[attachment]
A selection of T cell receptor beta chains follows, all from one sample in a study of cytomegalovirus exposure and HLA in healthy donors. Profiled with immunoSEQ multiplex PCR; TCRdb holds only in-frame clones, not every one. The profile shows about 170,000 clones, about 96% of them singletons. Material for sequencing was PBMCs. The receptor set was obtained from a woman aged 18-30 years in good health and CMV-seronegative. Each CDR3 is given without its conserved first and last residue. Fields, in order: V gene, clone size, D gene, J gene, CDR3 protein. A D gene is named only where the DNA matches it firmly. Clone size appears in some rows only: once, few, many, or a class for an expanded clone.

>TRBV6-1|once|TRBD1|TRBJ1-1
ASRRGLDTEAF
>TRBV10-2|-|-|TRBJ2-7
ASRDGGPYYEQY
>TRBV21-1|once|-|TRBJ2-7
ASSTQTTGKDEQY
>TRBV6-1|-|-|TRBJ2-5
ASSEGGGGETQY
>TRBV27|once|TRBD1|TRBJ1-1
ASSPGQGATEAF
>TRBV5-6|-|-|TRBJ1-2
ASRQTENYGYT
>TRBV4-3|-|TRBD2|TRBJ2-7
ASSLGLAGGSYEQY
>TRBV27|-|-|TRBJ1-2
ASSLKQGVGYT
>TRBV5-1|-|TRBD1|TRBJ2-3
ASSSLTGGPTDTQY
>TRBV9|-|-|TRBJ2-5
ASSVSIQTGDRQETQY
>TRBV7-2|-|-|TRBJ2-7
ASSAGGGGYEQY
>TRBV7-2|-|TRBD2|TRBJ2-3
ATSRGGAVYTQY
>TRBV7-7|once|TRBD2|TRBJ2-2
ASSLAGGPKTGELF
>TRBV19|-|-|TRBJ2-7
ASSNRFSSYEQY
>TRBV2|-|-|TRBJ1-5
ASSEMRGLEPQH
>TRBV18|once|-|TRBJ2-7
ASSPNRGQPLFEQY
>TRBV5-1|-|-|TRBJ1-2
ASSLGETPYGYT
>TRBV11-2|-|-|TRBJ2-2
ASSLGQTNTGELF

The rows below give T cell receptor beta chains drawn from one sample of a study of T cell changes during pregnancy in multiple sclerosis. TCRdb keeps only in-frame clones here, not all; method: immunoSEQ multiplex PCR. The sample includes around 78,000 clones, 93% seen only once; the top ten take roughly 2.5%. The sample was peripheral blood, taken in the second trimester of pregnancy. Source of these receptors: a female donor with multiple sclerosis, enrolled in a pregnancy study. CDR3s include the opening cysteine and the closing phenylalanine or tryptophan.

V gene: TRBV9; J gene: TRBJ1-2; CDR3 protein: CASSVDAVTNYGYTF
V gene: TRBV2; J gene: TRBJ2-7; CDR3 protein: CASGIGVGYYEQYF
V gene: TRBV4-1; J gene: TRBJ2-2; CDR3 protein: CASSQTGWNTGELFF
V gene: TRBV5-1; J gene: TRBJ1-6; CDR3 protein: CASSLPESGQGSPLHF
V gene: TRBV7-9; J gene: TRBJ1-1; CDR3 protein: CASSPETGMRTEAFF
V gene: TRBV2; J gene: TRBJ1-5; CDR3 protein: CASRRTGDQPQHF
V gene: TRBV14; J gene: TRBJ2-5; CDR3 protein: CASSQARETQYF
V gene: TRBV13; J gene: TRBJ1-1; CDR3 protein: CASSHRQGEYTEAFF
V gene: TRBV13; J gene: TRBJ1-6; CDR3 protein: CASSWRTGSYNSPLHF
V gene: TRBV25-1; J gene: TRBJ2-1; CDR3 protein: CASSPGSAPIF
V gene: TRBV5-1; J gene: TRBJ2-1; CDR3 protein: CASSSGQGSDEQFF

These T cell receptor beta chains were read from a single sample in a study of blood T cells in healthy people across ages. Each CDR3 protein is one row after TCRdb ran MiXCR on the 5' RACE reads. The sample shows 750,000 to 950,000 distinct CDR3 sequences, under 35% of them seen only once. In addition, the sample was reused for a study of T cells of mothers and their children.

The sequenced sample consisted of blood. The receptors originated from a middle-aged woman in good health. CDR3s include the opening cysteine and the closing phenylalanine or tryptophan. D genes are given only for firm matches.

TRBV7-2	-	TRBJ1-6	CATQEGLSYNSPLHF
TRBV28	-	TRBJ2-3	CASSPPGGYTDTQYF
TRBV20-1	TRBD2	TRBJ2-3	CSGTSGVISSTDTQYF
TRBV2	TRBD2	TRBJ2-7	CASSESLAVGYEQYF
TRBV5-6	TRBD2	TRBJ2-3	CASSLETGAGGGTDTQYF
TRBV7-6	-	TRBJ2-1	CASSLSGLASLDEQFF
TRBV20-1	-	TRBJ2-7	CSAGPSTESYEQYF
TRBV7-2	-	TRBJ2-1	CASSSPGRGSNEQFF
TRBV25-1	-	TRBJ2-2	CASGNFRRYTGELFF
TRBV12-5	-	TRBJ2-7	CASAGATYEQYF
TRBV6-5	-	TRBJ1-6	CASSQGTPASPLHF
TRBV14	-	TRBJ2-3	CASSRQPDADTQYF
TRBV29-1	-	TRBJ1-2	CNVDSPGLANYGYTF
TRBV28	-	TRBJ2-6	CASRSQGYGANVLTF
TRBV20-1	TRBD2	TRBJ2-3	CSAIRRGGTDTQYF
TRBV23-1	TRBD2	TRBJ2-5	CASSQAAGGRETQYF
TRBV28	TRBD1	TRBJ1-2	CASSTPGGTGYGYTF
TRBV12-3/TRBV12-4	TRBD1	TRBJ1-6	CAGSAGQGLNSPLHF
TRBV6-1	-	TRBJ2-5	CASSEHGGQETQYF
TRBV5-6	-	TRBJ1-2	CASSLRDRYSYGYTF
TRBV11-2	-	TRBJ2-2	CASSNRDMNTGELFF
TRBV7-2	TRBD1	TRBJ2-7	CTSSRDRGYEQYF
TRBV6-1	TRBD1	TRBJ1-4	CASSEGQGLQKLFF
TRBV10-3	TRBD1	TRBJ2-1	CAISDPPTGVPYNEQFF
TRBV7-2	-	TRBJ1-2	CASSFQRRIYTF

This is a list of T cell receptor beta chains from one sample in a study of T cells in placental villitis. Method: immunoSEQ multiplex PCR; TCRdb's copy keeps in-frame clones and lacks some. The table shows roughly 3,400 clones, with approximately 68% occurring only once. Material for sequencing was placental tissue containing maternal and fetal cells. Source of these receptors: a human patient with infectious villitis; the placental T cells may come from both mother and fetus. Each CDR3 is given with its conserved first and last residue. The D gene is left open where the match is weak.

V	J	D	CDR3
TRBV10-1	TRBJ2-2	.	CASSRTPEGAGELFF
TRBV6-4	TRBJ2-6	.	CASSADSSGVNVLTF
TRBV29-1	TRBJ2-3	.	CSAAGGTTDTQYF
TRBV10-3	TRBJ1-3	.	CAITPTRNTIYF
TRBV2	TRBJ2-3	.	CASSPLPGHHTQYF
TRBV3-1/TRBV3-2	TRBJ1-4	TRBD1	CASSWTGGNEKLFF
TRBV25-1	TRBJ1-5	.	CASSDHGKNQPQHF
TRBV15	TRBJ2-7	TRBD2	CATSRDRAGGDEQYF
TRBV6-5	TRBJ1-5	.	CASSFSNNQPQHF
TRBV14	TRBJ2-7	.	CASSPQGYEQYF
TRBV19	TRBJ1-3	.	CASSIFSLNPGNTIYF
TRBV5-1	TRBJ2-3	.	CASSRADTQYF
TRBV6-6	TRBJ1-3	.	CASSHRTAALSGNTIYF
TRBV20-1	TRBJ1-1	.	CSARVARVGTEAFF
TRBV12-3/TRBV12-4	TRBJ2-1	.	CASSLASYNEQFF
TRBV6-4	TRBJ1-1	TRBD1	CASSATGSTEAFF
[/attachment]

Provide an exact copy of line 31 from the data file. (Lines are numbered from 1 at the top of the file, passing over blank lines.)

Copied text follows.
ASSEMRGLEPQH